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Original News Release





Feb. 7, 2006

Ministry of Agriculture and Lands

Office of the Premier





        Named after Frank Kermode, former director of the Royal B.C. Museum, Victoria.

        The Kermode or Spirit Bear is a black bear that has white fur due to a rare genetic trait.

        The bear is not albino, as it typically has a brown nose and eyes.

        The greatest concentration of Spirit Bears are found on the Central Coast and North Coast of British Columbia, Canada, but have been documented in northeast British Columbia and as far east in North America as Minnesota.

        In British Columbia, the greatest number of Spirit Bears are found on Princess Royal Island, where as many as one-tenth of the black bears born are white.

        In British Columbia, it is illegal to hunt the Spirit Bear.

        The Spirit Bear, like most black bears, weighs about half a pound when born and generally between 150-300 pounds when fully grown.

        The bearís body length, measured from the tip of the nose to the tip of the tail, averages between four and six feet. Its height, measured from the bottom of the paw flat on the ground to the highest part of the shoulders, is between two-and-a-half and three feet.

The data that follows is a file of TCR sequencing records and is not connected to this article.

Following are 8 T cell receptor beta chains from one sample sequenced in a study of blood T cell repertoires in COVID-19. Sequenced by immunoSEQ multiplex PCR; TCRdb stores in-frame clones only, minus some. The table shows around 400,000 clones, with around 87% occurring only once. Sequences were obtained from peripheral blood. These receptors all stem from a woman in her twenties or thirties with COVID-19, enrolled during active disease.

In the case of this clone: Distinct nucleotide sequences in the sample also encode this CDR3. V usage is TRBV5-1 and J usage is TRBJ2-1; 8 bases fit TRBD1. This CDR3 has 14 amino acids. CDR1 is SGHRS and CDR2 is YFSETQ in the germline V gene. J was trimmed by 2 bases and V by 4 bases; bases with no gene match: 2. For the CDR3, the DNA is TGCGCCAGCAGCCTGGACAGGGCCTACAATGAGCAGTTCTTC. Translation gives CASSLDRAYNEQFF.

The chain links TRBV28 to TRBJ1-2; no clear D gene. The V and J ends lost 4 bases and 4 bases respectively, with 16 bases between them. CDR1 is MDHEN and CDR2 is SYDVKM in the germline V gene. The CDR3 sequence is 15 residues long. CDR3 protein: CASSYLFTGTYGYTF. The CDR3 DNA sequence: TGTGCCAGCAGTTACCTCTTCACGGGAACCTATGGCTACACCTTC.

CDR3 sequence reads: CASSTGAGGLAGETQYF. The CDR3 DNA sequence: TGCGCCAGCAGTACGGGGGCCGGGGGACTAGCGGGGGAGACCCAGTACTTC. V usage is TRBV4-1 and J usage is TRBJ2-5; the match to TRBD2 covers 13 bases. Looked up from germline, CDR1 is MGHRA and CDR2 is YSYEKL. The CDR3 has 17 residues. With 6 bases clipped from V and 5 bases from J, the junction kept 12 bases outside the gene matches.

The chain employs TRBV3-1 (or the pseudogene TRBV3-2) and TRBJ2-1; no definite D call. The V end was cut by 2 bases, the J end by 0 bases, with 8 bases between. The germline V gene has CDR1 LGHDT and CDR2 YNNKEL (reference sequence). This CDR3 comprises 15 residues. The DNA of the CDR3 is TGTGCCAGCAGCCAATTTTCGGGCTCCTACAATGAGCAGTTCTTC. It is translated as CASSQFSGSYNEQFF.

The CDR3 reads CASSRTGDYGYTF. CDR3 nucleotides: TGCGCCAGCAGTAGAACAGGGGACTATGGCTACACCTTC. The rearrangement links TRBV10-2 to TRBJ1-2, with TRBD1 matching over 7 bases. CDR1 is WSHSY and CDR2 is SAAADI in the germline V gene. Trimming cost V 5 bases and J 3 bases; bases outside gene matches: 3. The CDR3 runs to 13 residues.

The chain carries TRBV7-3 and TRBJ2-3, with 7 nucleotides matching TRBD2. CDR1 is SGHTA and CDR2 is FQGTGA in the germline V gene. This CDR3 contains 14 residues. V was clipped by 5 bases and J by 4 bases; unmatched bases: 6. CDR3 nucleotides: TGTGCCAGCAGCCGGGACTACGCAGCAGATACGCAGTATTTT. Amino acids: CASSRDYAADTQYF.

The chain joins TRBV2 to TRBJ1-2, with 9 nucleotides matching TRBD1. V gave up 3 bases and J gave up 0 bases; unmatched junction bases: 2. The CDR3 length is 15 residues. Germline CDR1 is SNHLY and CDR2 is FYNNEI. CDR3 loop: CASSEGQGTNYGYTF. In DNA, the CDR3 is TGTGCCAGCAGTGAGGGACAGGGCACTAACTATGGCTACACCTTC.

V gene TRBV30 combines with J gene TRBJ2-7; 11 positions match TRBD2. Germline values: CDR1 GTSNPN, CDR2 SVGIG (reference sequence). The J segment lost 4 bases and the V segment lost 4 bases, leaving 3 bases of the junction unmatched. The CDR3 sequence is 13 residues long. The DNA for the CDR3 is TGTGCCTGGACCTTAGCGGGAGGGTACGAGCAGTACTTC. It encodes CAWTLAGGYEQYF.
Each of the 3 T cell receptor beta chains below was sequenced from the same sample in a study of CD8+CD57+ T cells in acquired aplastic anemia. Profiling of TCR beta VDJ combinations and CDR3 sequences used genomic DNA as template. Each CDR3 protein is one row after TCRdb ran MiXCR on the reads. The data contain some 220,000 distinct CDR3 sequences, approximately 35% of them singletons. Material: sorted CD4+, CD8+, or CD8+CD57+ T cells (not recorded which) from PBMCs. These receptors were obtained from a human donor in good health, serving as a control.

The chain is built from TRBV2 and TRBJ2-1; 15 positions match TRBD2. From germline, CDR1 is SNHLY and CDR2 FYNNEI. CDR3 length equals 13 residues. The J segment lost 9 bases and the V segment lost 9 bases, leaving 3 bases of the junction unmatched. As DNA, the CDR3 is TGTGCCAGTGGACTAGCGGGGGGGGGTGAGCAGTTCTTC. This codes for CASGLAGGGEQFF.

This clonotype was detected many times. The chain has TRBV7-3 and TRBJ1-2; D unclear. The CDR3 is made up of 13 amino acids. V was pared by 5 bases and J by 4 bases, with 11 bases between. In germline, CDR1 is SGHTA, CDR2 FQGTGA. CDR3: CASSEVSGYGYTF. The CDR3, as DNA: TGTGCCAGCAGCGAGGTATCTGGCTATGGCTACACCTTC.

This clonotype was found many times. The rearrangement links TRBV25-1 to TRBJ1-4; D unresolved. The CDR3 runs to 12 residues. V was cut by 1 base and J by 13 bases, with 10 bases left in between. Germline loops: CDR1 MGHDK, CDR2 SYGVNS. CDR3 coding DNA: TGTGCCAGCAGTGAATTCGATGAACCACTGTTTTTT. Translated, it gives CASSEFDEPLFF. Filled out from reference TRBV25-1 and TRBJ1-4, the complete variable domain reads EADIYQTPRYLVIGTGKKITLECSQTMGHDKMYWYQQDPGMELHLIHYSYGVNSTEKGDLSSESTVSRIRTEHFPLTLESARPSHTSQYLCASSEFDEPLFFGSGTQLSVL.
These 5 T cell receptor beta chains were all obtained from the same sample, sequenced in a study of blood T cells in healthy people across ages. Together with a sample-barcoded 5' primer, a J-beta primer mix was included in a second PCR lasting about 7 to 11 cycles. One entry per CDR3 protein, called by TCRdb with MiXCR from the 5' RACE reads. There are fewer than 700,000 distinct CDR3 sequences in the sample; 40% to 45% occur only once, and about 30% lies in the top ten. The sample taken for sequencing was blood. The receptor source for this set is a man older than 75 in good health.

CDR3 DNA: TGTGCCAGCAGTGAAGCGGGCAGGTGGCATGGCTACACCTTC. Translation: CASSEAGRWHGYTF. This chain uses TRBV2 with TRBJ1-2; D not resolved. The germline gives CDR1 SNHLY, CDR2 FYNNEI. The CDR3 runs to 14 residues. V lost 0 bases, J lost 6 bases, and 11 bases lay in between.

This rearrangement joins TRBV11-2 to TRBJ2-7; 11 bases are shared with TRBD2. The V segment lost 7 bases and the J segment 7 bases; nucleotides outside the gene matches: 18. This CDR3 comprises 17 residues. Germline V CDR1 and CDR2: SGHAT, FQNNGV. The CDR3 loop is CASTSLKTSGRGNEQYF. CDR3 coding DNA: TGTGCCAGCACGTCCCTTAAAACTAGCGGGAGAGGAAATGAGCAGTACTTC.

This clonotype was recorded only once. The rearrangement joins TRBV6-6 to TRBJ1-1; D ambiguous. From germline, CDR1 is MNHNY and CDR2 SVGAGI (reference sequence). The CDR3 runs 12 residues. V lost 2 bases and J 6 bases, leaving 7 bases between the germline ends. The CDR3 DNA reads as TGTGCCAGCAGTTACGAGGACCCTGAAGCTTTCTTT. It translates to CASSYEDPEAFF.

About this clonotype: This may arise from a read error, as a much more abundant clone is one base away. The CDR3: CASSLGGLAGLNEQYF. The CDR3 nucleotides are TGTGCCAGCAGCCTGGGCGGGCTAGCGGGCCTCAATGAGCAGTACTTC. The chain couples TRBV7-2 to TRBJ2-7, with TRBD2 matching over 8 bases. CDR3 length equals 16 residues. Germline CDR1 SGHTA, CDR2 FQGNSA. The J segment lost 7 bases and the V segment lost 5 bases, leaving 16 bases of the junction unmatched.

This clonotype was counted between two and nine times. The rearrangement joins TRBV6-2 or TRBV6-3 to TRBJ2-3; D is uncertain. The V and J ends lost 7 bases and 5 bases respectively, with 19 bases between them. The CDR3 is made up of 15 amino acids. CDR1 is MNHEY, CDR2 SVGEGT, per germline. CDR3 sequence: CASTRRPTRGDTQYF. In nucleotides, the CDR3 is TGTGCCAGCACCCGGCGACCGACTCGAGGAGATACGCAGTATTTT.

Spirit bears, like most black bears, are omnivores. They eat berries, nuts, fruits, roots, grasses and other plants, insects, deer and moose fawns, carrion and, during the salmon season from late summer through fall, spawning salmon.

        They are usually solitary, except females with offspring. Males keep large home ranges overlapping with smaller ranges of several females.

        Females reach sexual maturity at three to four years of age. Mating takes place during the summer months, with gestation taking about 220 days. Cubs are born in their motherís winter den in January or February, and are weaned at about eight months, but may remain with their mother for up to a year-and-a-half, when she is ready to mate again.

        Spirit bears can run up to 55 km per hour.

        They can go without food for up to seven months during hibernation in northern areas.

        Spirit bears can live for more than 25 years in the wild.





Mike Morton

Press Secretary

Office of the Premier

250 213-8218

Liz Bicknell

Communications Director

Ministry of Agriculture and Lands

250 356-2862


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